Data is the foundation of the Data Science function. With businesses generating a lot of unstructured data, machine learning frameworks help with handling unlabelled data. The entire domain of Unsupervised Learning under machine learning works on unlabelled data.
As we want to understand how data is organized under machine learning, clustering plays an integral role in this function. Clustering can also handle labelled data apart from handling unlabelled data. As the name suggests, clustering is used for grouping similar data together. One such technique of clustering is known as K-Means Clustering. It is one of the most common forms of clustering.
What is K-Means Clustering?
K-Means Clustering is a type of unsupervised machine learning algorithm used to group similar data points. The goal of the algorithm is to partition a dataset into K clusters, where each cluster contains similar data points. The number of clusters (K) is specified by the user and is one of the inputs to the algorithm.
The algorithm works by first randomly initializing K centroids, which are the centre points of the clusters. The data points are then assigned to the closest centroid based on their Euclidean distance. After all data points have been assigned to a centroid, the centroid positions are recalculated based on the mean position of the data points in the cluster. This process is repeated until the centroid positions no longer change or a maximum number of iterations is reached.
The K-Means Clustering algorithm is sensitive to the initial placement of the centroids, so it's common to run the algorithm multiple times with different initial centroid positions to ensure that the final clusters are stable.
Use case of K-Means Clustering
K-Means Clustering is a widely used algorithm in many fields, including image and speech recognition, market segmentation, and anomaly detection. It's also used as a preprocessing step in other machine-learning algorithms.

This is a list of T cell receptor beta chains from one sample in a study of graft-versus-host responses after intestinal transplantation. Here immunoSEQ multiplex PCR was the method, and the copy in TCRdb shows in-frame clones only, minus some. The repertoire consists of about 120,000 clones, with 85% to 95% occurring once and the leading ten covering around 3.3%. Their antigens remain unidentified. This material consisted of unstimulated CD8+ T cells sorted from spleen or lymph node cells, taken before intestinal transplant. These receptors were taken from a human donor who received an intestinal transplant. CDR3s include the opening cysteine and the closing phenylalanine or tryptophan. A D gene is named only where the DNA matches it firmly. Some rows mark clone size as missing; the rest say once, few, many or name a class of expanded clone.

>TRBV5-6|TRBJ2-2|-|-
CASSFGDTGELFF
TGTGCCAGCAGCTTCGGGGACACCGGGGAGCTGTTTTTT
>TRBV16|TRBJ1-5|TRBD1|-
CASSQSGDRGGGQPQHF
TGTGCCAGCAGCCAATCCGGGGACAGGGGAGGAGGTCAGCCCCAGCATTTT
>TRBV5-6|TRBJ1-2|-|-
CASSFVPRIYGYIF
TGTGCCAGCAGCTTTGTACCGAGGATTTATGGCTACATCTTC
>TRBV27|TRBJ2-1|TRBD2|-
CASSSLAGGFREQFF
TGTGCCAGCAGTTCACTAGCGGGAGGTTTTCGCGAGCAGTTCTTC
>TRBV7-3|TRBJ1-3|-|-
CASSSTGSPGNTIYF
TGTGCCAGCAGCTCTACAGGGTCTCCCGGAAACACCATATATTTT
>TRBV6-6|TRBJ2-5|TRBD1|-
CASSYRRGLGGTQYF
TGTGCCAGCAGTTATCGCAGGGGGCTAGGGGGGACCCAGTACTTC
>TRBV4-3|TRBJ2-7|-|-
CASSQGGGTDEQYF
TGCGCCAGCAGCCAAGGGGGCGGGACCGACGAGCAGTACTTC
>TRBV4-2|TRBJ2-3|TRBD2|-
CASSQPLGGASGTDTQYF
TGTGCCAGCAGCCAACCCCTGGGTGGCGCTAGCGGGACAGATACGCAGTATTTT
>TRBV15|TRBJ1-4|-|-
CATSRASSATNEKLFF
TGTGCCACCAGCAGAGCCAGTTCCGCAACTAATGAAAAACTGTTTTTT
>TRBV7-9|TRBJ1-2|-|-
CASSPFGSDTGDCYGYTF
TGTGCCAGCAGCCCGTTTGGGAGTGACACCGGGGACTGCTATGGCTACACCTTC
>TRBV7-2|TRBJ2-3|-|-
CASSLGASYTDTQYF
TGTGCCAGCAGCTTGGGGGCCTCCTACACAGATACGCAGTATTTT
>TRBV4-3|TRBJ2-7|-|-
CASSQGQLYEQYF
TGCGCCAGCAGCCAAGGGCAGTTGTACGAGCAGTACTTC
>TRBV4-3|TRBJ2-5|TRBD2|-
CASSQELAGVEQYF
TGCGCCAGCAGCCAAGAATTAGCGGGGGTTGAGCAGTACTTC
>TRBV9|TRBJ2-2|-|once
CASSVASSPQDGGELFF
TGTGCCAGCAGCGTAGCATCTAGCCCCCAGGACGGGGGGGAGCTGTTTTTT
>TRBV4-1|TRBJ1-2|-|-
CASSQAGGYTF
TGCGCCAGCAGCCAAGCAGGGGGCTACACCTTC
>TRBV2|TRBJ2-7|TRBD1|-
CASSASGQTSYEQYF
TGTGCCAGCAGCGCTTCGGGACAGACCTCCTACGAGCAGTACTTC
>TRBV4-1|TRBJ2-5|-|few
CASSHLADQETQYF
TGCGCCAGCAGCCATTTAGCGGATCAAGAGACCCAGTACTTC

The key goal of K-Means Clustering is not just to make clusters but to create useful and meaningful clusters. It is critical that the data points in a cluster and closer together and far away from other clusters.
How does K-Means Clustering work?
The key goal of K-Means Clustering is to find out clusters in the provided dataset. It can either be done by trial and error where the value of K keeps changing till we can create the best clusters. Another method is the elbow technique to find out the value of K. The value from the centroid and the number of centroids are critical for the proper functioning of this method. Accordingly, it uses those points to the corresponding centroid where the distance is the least.
Benefits of K-Means Clustering
There are several benefits of K-Means Clustering. The key advantages of K-Means Clustering are as follows:
One of the key advantages of K-Means Clustering is its scalability, it can handle large datasets, and also it's computationally efficient.
It can also be used to identify patterns and structures in the data that are not immediately obvious.
The K-Means Clustering can be adapted to new examples easily. As a result, it is one of the most common methods of handling unlabelled data.
Drawbacks of K-Means Clustering
Along with several advantages, there are some drawbacks of K-Means Clustering. The key drawbacks of K-Means Clustering are as follows:
Size of Clusters
One major drawback of the K-Means Clustering algorithm is that it assumes that the clusters are spherical and equally sized.
K-Means Clustering also assumes that the data points within a cluster are dense, meaning that there are no large gaps between data points. This can lead to poor results if the data does not meet these assumptions.
K-Means Clustering requires us to specify the number of clusters (K) in advance, which can be a challenge when the number of clusters is not known. Also, It's not guaranteed that the final clusters will be optimal, or even meaningful, for the problem at hand.
It is important to pre-process the data in the case of K-Means Clustering. We need to convert the dataset into numerical values in case data is not already present in the prescribed format before calculations can be performed. We should also understand that applying feature-reduction techniques would improve the speed of the process.
IIT Roorkee Machine Learning Certification Course
The Machine Learning Certification Course from iHUB DivyaSampark at IIT Roorkee and Imarticus Learning can help us learn about K-Means Clustering and other techniques to help us build a data scientist career. The Machine Learning Certification Course from IIT Roorkee covers several modules which help provide an in-depth understanding of various topics in the field of data science and machine learning. The IIT Roorkee Machine Learning Certification Course has been designed by IIT faculty for early and mid-level professionals that provide live training by IIT faculty and campus immersion opportunity at IIT Roorkee.